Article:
Three types of ADHD: What are the differences?
Although there are several different predominant clusters of symptoms that people can experience, the diagnosis is still ADHD.
ADHD is one of the most common health disorders affecting children. It is estimated that around 11 percent of children aged between 4 and 17 in the United States have ADHD, which equates to around 6.4 million children. However, adults can also have ADHD.
This article will explain the three different types of ADHD.
Types of ADHD
ADHD is estimated to affect more than 10 percent of children in the U.S., making it one of the most common health disorders children face.
ADHD is often first identified in school-aged children. A key sign is when their behavior becomes disruptive, and they show signs of:
- not being able to focus
- making impulsive decisions
- being hyperactive
ADHD is more common among boys than girls.
There are three main types of ADHD, which differ according to the symptoms that present most commonly. The three types are:
- ADHD, combined presentation: This is the most common type of ADHD. The person will show impulsive and hyperactive behavior, as well as getting distracted easily and struggling to maintain attention.
- ADHD, predominantly impulsive/hyperactive: This is the least common type. The person will show signs of hyperactivity and the need to move constantly, as well as displaying impulsive behavior. They do not show signs of getting distracted or inattention.
- ADHD, predominantly inattentive: People with this type of ADHD do not exhibit signs of hyperactivity or impulsivity. Instead, the person will get distracted easily and find it difficult to pay attention.
The predominantly inattentive type is the one often referred to as ADD (standing for attention deficit disorder) as the term does not contain the word "hyperactivity."
The disorder was described as ADD before the word 'hyperactivity' was added in 1987. Essentially, ADD is now an outdated way to refer to ADHD.
ADHD in adults
It was once believed that children with ADHD outgrew the disorder during adolescence because hyperactivity is often reduced as children become teenagers.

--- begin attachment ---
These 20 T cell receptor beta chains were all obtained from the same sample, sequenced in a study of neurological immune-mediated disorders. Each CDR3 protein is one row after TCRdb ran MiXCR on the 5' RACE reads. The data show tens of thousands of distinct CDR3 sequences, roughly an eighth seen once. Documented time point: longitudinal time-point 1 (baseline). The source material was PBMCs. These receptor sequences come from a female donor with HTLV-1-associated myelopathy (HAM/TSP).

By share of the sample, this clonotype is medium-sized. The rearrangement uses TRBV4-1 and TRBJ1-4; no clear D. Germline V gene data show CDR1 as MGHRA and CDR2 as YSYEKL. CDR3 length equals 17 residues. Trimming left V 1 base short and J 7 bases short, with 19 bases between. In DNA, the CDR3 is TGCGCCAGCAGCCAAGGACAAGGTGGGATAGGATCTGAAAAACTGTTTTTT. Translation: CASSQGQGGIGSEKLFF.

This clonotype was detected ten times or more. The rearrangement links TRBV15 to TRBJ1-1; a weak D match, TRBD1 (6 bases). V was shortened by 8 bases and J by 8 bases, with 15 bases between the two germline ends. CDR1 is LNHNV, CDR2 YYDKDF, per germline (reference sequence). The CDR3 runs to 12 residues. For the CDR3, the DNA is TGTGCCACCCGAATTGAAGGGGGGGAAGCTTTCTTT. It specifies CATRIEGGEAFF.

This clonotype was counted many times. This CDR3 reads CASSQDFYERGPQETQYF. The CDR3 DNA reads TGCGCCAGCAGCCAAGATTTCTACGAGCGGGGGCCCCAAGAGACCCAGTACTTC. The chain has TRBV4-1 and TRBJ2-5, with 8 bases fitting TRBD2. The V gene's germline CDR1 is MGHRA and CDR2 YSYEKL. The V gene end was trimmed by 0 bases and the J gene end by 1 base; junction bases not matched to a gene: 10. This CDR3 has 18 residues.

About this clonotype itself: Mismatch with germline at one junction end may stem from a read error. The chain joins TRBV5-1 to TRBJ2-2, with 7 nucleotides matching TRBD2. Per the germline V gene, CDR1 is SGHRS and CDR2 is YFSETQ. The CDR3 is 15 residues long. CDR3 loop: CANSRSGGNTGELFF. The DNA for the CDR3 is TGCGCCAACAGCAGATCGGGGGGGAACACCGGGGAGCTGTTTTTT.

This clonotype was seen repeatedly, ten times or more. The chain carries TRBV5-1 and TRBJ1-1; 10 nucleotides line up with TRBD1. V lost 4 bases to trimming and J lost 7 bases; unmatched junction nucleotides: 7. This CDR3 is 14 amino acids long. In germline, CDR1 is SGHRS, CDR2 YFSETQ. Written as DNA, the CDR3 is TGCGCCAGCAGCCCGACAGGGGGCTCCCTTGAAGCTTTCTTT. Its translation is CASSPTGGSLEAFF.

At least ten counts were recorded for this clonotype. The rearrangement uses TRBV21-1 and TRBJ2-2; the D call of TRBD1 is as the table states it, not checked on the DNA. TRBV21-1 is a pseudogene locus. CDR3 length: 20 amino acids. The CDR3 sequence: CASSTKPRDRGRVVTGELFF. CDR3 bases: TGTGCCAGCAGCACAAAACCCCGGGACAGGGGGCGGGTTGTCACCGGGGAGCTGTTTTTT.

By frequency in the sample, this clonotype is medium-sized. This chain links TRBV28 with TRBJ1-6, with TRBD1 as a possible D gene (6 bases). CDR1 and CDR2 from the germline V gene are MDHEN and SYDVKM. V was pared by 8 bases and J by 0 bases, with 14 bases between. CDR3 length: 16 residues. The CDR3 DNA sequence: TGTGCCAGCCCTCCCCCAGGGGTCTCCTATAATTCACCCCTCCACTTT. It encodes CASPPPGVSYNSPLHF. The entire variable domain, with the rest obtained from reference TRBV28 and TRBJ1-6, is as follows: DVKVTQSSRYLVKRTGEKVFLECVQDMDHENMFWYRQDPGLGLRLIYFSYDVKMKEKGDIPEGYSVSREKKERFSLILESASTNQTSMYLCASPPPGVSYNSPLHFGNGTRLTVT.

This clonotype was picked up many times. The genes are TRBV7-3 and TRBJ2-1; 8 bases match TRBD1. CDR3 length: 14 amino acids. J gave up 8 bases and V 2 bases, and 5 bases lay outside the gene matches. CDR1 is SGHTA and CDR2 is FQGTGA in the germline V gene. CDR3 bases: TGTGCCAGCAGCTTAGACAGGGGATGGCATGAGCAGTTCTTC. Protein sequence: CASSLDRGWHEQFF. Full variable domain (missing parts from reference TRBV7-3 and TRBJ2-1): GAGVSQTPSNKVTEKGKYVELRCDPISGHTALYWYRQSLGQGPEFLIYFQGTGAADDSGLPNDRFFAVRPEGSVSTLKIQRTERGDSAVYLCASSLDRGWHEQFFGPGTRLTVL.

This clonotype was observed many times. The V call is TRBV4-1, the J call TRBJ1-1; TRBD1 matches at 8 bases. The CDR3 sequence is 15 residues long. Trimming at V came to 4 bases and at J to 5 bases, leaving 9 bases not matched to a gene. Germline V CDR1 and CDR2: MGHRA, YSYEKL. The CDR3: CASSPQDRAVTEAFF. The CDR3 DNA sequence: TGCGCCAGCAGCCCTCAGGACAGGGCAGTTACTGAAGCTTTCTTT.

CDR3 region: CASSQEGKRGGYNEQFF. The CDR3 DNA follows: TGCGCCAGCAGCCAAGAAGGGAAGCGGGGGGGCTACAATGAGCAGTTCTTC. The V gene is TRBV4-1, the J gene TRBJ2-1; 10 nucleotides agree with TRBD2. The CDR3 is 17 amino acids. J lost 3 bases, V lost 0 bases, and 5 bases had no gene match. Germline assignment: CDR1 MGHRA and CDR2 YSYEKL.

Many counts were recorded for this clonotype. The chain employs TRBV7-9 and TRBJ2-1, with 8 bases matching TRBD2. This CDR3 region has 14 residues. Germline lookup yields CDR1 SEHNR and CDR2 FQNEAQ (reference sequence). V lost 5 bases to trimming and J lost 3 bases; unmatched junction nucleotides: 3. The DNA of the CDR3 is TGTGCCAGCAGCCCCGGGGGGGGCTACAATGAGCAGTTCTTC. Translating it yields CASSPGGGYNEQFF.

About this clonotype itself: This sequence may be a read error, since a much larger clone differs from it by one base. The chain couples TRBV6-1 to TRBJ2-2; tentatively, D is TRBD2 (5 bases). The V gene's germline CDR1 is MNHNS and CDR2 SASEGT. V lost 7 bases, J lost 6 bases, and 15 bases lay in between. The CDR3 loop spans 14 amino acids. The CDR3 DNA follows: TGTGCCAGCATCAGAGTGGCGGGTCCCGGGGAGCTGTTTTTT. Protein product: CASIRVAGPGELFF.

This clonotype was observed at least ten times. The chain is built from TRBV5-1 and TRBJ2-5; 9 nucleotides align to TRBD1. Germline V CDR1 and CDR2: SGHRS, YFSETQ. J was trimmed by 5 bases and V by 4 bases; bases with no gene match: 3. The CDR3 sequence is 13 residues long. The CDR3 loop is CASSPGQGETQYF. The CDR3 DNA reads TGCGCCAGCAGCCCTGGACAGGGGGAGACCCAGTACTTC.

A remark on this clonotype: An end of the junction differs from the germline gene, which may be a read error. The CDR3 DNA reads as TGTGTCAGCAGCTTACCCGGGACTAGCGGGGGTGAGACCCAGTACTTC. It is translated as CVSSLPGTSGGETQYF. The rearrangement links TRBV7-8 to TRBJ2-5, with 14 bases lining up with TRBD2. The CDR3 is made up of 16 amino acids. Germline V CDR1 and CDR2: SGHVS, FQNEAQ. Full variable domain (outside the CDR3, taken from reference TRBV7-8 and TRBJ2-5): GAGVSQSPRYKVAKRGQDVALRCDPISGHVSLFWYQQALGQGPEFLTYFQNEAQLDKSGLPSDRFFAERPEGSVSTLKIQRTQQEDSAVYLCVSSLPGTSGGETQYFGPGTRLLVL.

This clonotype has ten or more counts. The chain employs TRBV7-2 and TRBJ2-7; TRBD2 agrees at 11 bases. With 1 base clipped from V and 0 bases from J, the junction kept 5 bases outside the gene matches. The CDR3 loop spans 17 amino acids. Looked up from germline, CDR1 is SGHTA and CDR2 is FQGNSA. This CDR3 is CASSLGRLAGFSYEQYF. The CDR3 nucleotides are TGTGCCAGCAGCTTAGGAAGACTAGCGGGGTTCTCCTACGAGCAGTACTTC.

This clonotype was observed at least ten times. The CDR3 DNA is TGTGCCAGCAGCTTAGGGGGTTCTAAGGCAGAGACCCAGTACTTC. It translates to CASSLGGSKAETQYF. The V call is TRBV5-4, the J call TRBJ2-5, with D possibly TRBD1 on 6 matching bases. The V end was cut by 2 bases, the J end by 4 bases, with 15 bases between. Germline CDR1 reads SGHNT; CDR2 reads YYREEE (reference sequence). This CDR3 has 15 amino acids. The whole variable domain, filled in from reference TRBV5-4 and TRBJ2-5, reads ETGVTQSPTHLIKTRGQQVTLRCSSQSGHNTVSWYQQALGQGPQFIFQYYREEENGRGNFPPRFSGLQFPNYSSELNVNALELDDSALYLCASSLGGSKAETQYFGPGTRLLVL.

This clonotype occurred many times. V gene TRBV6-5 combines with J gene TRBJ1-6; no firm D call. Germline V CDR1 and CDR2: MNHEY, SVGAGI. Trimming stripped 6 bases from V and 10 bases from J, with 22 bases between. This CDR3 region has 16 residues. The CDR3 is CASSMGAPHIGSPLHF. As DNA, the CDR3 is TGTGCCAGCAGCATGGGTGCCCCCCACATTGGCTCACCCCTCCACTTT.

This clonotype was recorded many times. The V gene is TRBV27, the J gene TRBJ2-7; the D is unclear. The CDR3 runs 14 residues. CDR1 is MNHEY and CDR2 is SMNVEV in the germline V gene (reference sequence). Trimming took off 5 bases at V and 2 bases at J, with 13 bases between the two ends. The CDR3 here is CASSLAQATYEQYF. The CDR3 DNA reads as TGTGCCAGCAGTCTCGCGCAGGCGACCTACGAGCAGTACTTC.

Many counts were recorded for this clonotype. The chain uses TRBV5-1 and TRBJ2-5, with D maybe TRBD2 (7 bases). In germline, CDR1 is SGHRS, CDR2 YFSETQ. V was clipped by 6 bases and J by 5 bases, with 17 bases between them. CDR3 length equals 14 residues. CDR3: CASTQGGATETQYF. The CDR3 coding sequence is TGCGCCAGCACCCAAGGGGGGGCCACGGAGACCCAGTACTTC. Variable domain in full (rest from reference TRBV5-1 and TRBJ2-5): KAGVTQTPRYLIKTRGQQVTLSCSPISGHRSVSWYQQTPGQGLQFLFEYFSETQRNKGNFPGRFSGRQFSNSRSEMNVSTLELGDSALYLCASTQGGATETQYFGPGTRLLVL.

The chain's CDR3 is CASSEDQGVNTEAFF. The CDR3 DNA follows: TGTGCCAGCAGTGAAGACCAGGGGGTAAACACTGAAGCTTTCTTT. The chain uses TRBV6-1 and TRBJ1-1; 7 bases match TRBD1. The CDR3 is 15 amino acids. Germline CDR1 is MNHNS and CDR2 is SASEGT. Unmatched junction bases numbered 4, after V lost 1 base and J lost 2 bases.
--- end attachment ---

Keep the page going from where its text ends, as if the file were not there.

However, adults can also have ADHD and often they do not even realize that they have it. While it is true that hyperactivity is less of an issue in adults with ADHD, often other symptoms can get worse. These include:
- impulsive behaviour
- poor concentration
While most people diagnosed with ADHD as adults recall having similar problems as a child, it is not always the case, and it is possible that the symptoms have developed later in life.
Difficulty focusing and following instructions are signs of inattention.
Some small children naturally display some of the signs of ADHD. These include:
- high levels of activity
- difficulty staying still
- inability to pay attention for long periods of time
However, this behavior becomes an issue if it is causing them problems at home, at school, or with their family and friends.
There are some key signs of ADHD that can be broken down into three main types.
Signs that suggest someone is experiencing inattention, include:
- having trouble staying focused on tasks or activities
- getting quickly bored with a task or activity and struggling to complete it
- seeming not to be listening when spoken to
- having difficulty following instructions
- showing signs of forgetfulness and making simple mistakes
- trouble with organization and planning ahead
- frequently losing or misplacing belongings
- not enjoying study or prolonged periods of mental effort
Signs that someone is experiencing impulsivity include:
- having difficulty waiting their turn
- often interrupting others